I am please to announce that I will be offering Summer Therapeutic Math Tutoring for students who have had a hard time in the math course this past school year and would benefit from individual sessions this summer to address their academic and emotional challenges with math and gear up for their next math course this fall. Here are some things that students and I will tackle together this summer:
Re-Learning the Hard Stuff -- Students will identify the math areas that were confusing and/or did not make sense to them in their last math course, and have opportunities to understand and master these skills and concepts. Not only does this boost the knowledge and skill base they will have for their next math class, but it helps to teach students to process of identifying what and how things in math are difficult for them and what they can do to address those difficulties.
In 1999, the National Association of Elementary School Principals (NAESP) published an article on
Recommendations for Teachers
• Accommodate different learning styles;
The Complexities of Being a Math Student: Understanding How Students Learn Math and Why Some Struggle So Much
As a school psychologist and former mathematics instructor and department chair, I know that math can be hard for some students. When I talk with parents, they share their concerns about their children's failing math grades, declining self-confidence, and increasing anxiety. They share their struggles with helping their children at home, especially when the math material goes beyond what they remember from school, when a topic is being taught in a different way from what they learned, or when their attempts to help with homework turns into a fight. What I have consistently seen is that all parents want to know how to help their children become happy and successful in mathematics.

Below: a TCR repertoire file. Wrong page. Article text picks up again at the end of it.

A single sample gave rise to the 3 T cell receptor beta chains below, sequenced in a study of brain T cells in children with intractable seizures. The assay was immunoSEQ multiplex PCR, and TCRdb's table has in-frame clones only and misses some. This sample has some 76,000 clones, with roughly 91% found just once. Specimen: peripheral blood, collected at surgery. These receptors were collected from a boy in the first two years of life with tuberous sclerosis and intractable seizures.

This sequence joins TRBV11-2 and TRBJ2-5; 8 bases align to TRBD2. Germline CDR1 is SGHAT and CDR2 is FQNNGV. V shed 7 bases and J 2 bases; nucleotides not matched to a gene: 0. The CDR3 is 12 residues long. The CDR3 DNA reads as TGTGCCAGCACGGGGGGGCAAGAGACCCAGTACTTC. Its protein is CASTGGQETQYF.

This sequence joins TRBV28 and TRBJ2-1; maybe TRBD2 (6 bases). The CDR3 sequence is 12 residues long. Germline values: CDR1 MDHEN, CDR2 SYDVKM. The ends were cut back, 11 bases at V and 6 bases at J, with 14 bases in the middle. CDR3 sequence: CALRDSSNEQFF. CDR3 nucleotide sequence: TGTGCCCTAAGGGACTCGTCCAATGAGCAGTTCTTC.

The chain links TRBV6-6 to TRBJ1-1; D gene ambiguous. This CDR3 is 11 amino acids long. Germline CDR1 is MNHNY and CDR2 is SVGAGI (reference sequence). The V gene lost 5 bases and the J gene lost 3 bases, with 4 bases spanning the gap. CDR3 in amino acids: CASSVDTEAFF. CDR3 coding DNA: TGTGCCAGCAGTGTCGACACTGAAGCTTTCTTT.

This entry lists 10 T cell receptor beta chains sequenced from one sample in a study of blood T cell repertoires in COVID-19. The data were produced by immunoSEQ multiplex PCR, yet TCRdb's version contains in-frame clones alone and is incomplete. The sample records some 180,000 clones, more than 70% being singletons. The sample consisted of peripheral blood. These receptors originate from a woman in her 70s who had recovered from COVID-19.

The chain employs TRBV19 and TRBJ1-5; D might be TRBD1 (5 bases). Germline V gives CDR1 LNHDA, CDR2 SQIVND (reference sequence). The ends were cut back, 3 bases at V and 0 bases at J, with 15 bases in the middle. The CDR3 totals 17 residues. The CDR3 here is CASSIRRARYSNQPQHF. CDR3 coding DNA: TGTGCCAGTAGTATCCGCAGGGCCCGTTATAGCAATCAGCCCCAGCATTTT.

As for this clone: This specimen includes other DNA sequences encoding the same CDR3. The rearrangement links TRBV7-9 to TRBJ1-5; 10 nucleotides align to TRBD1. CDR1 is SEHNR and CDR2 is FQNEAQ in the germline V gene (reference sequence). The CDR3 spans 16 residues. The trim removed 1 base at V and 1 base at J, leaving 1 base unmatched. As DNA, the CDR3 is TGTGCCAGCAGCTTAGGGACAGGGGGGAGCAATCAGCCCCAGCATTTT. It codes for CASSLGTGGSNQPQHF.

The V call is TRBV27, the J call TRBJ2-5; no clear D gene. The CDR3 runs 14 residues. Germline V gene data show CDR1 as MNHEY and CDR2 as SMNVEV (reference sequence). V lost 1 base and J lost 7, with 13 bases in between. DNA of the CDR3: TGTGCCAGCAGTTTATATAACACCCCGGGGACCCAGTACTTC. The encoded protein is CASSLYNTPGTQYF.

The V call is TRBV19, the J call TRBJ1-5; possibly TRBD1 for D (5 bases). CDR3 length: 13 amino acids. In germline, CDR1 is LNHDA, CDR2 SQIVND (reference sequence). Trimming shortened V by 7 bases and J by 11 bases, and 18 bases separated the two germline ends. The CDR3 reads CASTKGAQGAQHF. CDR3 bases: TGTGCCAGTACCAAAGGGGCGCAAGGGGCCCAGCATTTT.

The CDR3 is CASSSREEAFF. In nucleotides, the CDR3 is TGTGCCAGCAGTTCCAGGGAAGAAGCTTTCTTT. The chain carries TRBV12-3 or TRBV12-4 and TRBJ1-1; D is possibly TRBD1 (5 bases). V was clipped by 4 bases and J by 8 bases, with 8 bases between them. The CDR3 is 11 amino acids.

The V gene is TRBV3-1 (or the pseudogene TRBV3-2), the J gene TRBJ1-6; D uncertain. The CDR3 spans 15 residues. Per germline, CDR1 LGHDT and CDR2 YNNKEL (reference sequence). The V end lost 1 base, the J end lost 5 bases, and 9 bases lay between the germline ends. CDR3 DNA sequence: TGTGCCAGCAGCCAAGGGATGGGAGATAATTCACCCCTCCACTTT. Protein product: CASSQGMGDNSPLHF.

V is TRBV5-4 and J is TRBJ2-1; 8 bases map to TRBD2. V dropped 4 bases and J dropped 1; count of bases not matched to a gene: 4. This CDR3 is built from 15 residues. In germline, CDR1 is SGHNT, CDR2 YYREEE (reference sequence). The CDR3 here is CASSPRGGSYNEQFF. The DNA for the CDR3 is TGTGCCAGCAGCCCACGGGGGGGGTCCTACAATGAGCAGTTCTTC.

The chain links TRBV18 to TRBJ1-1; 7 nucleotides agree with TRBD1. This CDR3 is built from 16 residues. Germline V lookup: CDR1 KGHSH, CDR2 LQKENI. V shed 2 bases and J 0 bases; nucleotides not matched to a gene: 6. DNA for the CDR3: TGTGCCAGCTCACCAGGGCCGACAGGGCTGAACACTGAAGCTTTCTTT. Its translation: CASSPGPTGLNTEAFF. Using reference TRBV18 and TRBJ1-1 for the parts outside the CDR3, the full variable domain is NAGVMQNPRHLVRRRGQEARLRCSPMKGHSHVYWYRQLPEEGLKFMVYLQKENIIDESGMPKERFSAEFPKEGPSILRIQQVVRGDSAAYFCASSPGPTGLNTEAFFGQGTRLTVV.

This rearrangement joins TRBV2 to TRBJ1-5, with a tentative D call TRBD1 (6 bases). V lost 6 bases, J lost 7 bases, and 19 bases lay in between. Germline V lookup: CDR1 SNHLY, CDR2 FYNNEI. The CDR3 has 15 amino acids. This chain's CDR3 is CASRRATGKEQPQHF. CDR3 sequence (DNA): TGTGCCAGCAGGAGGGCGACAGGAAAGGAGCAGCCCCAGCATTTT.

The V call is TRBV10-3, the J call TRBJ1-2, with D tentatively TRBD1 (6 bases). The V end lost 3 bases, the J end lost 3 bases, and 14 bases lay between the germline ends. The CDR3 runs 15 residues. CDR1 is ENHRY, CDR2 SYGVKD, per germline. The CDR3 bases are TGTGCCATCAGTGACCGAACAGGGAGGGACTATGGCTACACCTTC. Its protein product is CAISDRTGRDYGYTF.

When a student is struggling in math, the first step to figuring out how to help him/her become a successful math student is to identify the reason or reasons why he/she is struggling. In other words, what is preventing your student from learning? Learning and doing math is an intricate process, and there are number of areas which could contribute to difficulties in math. Some of these areas are outlined below:
There are many ways to gather information and identify the nature of a child's difficulties in math and the interventions that may help to address the difficulties. Your child's teacher is often a good place to start. Teachers are often able to provide insights about a child's math skills and learning behaviors, and can often make recommendations about the areas in which a child needs extra practice or instruction. Also within the school setting, a Student Success Team or Student Study Team (SST) can further help to identify causes of learning difficulties and develop an action plan. If there is suspicion of a learning disability, parents have a right to request an assessment from their school district at no cost, or they may also choose to seek an assessment from an outside provider. Finally, some children may benefit from additional academic and/or psychological support from a private practitioner to identify and address their difficulties and help them to develop their mathematical thinking skills and self-confidence.